I read a letter written to our family the other day from the 24 year old girl who got one of Abraham’s kidneys. I wrote back to her yesterday. It’s all anonymous and it’s all through the donor network. She’d had kidney disease since she was a newborn and she ended up chained to dialysis for the past eight years. That’s no life for someone her age. She was very happy, very grateful to be free of all that now that the kidney “took.” The operation of course was the same day – August 19 – that they took the organs from Abe. A memorable day for both of us: a wonderful day for her and her family; far less so for me and mine. I was very glad to hear from her though: her letter made me feel personally the wonderful power of this gift of organ donation.
As I wrote to her, I thought about the way in which her entire daily life has been determined by this terrible kidney disease she was born with. Not so different, I thought – and told her so – than the many ways that Abraham’s daily life was determined by the circumstances of his birth to a drug addicted mother and his subsequent entry into the world – it’s more like an alternative universe – that we’ve named foster care. What changed daily life for this lucky recipient was one operation three weeks ago today to get that new kidney. What changed it for Abe was…..nothing.
Everywhere I look I see the same thing: blame, blame, blame. It is as though we learn to blame ourselves as early as we learn to speak. Apportioning the blame becomes our way of living. I heard the line the other day from “Ted” about how whatever he had done that I was on him about, he had not done “on purpose.” Where the heck did that nonsense attempted umbrella from blame come from in our culture? Does it make a difference, really, whether we do it on purpose or we do it because we weren’t paying attention or we do it because we weren’t thinking or we do it because we don’t care enough to do it otherwise? What matters is that we accept the responsibility for what we do, or don’t do. That is, what matters is that we recognize that we did something that we could have done differently had we chosen to. Or recognize that we didn’t do something that we could have done had we chosen to. Aunt Rita taught me – and many others – that truth.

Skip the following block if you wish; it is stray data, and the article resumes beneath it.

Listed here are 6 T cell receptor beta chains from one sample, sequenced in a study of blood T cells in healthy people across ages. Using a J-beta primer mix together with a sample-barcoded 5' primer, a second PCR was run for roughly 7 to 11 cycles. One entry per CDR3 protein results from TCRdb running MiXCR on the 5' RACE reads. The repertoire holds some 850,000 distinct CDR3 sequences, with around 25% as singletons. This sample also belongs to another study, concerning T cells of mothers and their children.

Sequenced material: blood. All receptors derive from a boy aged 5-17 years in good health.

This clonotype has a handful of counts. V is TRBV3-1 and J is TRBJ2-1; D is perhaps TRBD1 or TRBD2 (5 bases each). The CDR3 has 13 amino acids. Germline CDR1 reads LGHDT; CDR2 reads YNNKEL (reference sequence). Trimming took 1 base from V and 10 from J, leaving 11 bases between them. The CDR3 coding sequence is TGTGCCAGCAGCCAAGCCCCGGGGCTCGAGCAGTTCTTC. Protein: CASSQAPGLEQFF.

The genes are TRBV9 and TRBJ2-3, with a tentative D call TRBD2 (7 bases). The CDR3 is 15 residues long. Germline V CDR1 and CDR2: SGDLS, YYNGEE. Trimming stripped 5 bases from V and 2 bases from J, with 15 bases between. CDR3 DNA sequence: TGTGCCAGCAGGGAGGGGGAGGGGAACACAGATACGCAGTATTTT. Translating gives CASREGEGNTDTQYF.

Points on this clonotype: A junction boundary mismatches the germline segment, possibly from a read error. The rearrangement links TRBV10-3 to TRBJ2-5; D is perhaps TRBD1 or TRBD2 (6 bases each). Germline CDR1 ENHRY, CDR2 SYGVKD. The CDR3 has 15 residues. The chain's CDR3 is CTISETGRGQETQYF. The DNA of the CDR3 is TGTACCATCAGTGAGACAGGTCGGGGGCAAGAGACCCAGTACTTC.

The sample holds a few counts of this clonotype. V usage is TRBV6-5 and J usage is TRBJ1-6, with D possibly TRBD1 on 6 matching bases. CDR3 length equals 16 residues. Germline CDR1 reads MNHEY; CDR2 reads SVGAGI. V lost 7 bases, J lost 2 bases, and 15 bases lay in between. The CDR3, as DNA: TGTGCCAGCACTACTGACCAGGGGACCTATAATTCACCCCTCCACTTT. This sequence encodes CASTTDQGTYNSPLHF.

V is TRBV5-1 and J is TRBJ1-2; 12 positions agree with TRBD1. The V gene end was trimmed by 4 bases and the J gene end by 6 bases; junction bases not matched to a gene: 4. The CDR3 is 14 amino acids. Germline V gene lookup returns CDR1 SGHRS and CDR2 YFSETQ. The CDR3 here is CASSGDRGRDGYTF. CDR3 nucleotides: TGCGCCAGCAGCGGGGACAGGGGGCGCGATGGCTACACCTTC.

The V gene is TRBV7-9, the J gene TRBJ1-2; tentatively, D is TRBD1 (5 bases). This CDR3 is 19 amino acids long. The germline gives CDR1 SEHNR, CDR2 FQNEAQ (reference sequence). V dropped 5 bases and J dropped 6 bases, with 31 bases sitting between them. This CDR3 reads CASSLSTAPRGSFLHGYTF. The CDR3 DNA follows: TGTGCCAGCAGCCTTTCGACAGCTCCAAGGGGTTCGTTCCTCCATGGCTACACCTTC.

Responsibility means that we have to respond to the circumstances that we find ourselves in. How those circumstances arose is an entirely different question – but it would still be a question of responding to the original circumstances, given our ability to do so as we were then.
Abraham was no more responsible for the circumstances of his early years than President Obama was for Abe’s life. But Abe was stuck with the consequences of those circumstances. And the number one consequence, I believe, is that he believed that whatever happened to him was his fault. That is how kids think: parents divorce? “It’s my fault.” Mother died? “My fault.” Father a drug addict who left us abandoned? “I did something wrong.”
And “my fault” brings us right straight to blaming ourselves. Blaming oneself must have some payoff for us, since it is so incredibly common. Maybe it gives us a sense of control which allows us to block the deep pain of our parents’ divorce, death, or abandonment. Hell, I am in the midst of blocking (much of) the pain from Abraham’s death. I am well aware of it; I have written about it in this blog. I am doing it right now as I write. But yesterday I realized that soon all the work related to Abe’s death will be done: the thank yous finished; the organ donations history etc. etc. On that final day, when I put the cards away and so forth, Abraham will become part of my history; no longer present to me – and I dread that day mightily. My ability to keep blocking will end at some point, because the blocking is a temporary measure giving me control over my pain. The key is the word temporary.
Whatever Abraham was dealing with from his history was obviously not history for him. Something was keeping the self-blame active and present and not temporary. That something even led to him putting himself in the circumstances that led to his death.
That “something” is not unique to Abe. Almost everyone of us who loves our kids who have foster care histories, have experienced that non-self-protection of our kids. But who the heck is working on it to figure it out; to help our kids – victims of the society we have created, or at the least allowed to remain the way it is – get past it? Societies can change. I have lived long enough to watch cigarette smoking, e.g., move from acceptable and “cool” almost anywhere and everywhere to forbidden and “disgusting” almost anywhere and everywhere. We have the power to change society. Where is our motivation, our funding, and our belief in the possibilities?
Where, in other words, is the equivalent of a kidney transplant for our kids? On August 19th, at day’s start, while Abraham was in the operating room, this girl was suffering from her kidney failure. On August 19th, at day’s end, she was not. She didn’t solve her problem – we, as a whole society, did. We invented this incredible transplant cure. Where are the inventors for those who suffer like Abe?